Currently viewing the category: "Flies"
What's That Bug? does not endorse extermination

Subject:  Is this a giant blue robber fly?
Geographic location of the bug:  Dapto NSW
Date: 11/22/2019
Time: 11:56 PM EDT
Your letter to the bugman:  We found this in our backyard….what is it?
How you want your letter signed:  Gwen age 8

Giant Blue Robber Fly

Dear Gwen,
We apologize for the delay in our response.  Daniel was out of the office for over a week spending the Thanksgiving holiday with his 90 year old mother and he did not answer any mail.  We agree that this is most likely a Giant Blue Robber Fly,
Blepharotes spendidissimus, which is one impressive predator.  Your images are awesome.  Can you provide us with any observation details from the sighting?

Giant Blue Robber Fly

It stayed in the same position for days- we thought it was dead!!  Then just disappeared! Was amazing to look at though!

Giant Blue Robber Fly

What's That Bug? does not endorse extermination

Subject:  What is this grub?
Geographic location of the bug:  Mill Creek, Washington
Date: 11/05/2019
Time: 12:49 PM EDT
Your letter to the bugman:  Hello,
I have come across this little guy multiple times over the years when in the yard weeding and am curious what it is.  Any info would be appreciated.
How you want your letter signed:  Kristen

Leather Jacket

Dear Kristen,
We believe you have encountered the larva of a Crane Fly like the ones pictured on BugGuide and again on BugGuide and you may read about them on the Missouri Department of Conservation site.  Charles Hogue in his book Insects of the Los Angeles Basin calls Crane Fly larvae Leather Jackets because of their “thick dark skin.”  Capital Regional District uses the name Leatherjacket.

Daniel,
Thank you so much for satisfying my curiosity.  I appreciate you taking the time to email me back.
Kristen
What's That Bug? does not endorse extermination

Subject:  What is this insect?
Geographic location of the bug:  Christchurch New Zealand
Date: 10/11/2019
Time: 08:58 PM EDT
Your letter to the bugman:  I’m unsure what this is, at first I thought it was a blowfly so I swatted it and then I noticed the yellow colouring on its back and was worried it may be a bee of some sort
How you want your letter signed:  Isaac Thomas

Three Lined Hover Fly

Dear Isaac,
This is a harmless Three Lined Hoverfly,
Helophilus seelandicus.  According to Landcare Research:  “Attracts attention because of its noisy flight.  Important pollinator of flowers.  Larvae are rat tailed maggots which live in liquid containing rotting plants or animals.”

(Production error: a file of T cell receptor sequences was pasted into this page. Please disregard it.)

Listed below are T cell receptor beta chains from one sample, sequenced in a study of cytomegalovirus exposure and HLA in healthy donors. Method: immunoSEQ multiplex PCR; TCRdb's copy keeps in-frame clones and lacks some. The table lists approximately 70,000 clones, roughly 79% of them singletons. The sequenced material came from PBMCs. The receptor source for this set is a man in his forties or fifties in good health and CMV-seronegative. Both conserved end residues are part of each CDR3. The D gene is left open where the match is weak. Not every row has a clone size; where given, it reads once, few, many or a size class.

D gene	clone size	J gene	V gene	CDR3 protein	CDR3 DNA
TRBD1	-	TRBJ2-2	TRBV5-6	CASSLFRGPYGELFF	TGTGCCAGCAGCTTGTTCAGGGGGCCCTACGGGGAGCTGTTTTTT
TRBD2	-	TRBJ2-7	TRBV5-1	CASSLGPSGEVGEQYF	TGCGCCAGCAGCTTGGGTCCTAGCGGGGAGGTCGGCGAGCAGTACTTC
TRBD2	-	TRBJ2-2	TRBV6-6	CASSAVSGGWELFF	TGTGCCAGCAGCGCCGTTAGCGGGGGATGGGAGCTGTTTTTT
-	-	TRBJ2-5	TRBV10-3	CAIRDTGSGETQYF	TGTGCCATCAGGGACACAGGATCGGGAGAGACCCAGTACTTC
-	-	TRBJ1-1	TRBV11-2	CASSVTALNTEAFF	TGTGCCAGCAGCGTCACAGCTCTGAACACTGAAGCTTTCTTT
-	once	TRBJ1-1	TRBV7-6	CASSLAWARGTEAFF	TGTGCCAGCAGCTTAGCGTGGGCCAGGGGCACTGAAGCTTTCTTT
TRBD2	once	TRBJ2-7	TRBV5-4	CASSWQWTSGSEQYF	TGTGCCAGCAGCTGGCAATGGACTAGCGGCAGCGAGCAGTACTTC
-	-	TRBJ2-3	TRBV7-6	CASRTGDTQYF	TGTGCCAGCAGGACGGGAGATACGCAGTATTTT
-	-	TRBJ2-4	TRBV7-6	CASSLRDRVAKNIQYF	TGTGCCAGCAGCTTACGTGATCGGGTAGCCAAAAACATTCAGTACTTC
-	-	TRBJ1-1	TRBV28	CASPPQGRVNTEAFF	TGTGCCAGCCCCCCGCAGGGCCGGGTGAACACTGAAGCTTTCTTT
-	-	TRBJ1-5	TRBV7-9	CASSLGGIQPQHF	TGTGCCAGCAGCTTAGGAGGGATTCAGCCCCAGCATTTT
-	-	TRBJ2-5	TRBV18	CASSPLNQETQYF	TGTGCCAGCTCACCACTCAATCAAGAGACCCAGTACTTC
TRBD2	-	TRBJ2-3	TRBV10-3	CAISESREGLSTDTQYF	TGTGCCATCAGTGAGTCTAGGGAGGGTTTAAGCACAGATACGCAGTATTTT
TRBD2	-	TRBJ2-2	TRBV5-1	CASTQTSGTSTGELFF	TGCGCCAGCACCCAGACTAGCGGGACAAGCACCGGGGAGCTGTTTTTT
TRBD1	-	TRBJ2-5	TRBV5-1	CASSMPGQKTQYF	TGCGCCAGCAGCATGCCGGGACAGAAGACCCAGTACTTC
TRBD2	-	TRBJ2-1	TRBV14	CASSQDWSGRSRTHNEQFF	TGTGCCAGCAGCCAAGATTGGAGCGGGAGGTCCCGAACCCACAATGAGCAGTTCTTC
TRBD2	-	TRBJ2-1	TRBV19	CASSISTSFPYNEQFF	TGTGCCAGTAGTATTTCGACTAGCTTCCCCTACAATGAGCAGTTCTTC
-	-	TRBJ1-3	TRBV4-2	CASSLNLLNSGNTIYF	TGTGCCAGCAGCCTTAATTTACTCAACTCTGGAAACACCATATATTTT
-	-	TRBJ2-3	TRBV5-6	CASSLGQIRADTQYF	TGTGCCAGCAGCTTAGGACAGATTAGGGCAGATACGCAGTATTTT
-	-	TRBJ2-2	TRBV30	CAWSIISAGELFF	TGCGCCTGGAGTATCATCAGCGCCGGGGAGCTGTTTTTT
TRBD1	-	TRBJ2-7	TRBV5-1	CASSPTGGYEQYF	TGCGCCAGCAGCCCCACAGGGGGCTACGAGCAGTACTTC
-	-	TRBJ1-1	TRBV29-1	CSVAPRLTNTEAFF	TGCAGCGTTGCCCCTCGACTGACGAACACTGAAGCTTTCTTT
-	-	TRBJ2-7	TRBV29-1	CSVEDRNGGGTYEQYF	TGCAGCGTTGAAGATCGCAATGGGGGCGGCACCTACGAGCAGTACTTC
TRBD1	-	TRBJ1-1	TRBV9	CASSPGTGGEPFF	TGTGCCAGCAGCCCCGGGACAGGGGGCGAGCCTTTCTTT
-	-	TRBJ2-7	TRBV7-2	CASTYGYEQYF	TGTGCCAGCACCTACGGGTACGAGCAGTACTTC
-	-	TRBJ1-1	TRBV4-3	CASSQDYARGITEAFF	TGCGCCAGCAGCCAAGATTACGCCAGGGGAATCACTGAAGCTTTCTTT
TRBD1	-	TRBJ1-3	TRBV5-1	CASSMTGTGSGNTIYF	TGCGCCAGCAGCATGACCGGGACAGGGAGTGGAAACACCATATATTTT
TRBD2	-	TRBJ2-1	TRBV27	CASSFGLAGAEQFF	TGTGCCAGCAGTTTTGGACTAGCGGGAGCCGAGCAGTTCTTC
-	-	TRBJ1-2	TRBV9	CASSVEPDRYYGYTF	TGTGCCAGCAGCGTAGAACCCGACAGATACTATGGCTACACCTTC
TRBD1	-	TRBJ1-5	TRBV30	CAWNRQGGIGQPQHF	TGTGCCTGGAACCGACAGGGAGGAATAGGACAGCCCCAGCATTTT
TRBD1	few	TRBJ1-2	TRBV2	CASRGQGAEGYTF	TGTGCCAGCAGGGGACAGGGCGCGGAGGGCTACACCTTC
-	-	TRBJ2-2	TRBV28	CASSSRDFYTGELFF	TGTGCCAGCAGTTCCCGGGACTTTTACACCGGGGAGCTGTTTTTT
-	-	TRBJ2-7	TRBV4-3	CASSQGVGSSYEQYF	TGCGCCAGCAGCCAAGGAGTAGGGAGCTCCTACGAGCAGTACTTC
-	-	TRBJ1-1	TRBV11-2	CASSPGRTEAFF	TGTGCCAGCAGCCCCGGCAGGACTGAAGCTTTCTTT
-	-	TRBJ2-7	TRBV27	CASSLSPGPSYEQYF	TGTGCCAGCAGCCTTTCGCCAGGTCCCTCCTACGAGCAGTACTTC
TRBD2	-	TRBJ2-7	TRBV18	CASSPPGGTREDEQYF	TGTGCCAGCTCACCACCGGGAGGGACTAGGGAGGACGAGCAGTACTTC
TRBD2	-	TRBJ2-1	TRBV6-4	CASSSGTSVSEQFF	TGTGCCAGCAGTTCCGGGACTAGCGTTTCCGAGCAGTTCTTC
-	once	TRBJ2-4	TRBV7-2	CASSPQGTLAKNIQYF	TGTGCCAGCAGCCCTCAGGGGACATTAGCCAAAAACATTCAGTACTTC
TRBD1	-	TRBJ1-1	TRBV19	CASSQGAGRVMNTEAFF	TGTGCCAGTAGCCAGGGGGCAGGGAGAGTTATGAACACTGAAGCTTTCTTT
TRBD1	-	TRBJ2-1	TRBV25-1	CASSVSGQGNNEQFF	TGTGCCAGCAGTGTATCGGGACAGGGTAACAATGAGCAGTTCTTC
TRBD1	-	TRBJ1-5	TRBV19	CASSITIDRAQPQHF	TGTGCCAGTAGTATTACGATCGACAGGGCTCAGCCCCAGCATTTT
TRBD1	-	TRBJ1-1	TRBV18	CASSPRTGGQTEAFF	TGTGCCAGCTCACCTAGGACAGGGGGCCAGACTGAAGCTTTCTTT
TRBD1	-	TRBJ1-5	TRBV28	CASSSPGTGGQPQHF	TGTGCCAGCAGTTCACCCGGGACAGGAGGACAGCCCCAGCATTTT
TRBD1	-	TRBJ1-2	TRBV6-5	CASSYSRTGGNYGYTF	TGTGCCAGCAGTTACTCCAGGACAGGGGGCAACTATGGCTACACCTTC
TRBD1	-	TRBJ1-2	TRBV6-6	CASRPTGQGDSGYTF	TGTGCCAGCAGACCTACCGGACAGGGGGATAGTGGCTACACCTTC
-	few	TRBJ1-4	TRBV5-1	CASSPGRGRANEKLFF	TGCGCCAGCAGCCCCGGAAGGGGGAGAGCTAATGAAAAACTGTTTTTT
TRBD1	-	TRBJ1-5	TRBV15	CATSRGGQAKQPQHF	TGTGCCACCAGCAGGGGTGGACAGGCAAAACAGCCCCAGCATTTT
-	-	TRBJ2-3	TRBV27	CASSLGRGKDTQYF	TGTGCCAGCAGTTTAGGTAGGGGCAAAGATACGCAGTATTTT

What's That Bug? does not endorse extermination

Subject:  Stained glass wings
Geographic location of the bug:  Ellicott City, Maryland
Date: 10/04/2019
Time: 08:20 AM EDT
Your letter to the bugman:  Shortly after replacing our aluminum siding and roofing last month (September)  I noticed this insect sunning itself on the third story window ledge.  Can you please help identify it?  Thanks!
How you want your letter signed:  Dee

Picture Winged Fly

Dear Dee,
This Fly is
Delphinia picta, one of the Picture Winged Flies in the family Ulidiidae.

What's That Bug? does not endorse extermination

Subject:  Many found on goldenrod
Geographic location of the bug:  Greenport, LI, NY  eastern end of Long Island ny
Date: 09/14/2019
Time: 07:59 PM EDT
Your letter to the bugman:  Photographed these today and cannot identify
How you want your letter signed:  Amy

March Flies

Dear Amy,
Based on this BugGuide image, these appear to be March Flies in the genus
Dilophus.  There are numerous images of Dilophus spinipes on goldenrod on BugGuide.

Thank you so much!   I truly appreciate your help!
Amy
What's That Bug? does not endorse extermination

Subject:  Black wings with yellow wody
Geographic location of the bug:  Middle Tennessee
Date: 09/08/2019
Time: 07:21 PM EDT
Your letter to the bugman:  These are all over my porch , theye are bigger than a knat but smaller that a fly
How you want your letter signed:  Peggy plant

Dark Winged Fungus Gnat

Dear Peggy,
We are so sorry because this has been on the back burner for nearly a week because we thought this was a March Fly but we were never able to find a match in that family.  This is a Dark Winged Fungus Gnat in the family Sciaridae based on this BugGuide image.  According to BugGuide:  “Often found in flowerpots. In moist and shadowy areas up to 70% of all Diptera species can be Sciaridae.”

Dark Winged Fungus Gnat

What's That Bug? does not endorse extermination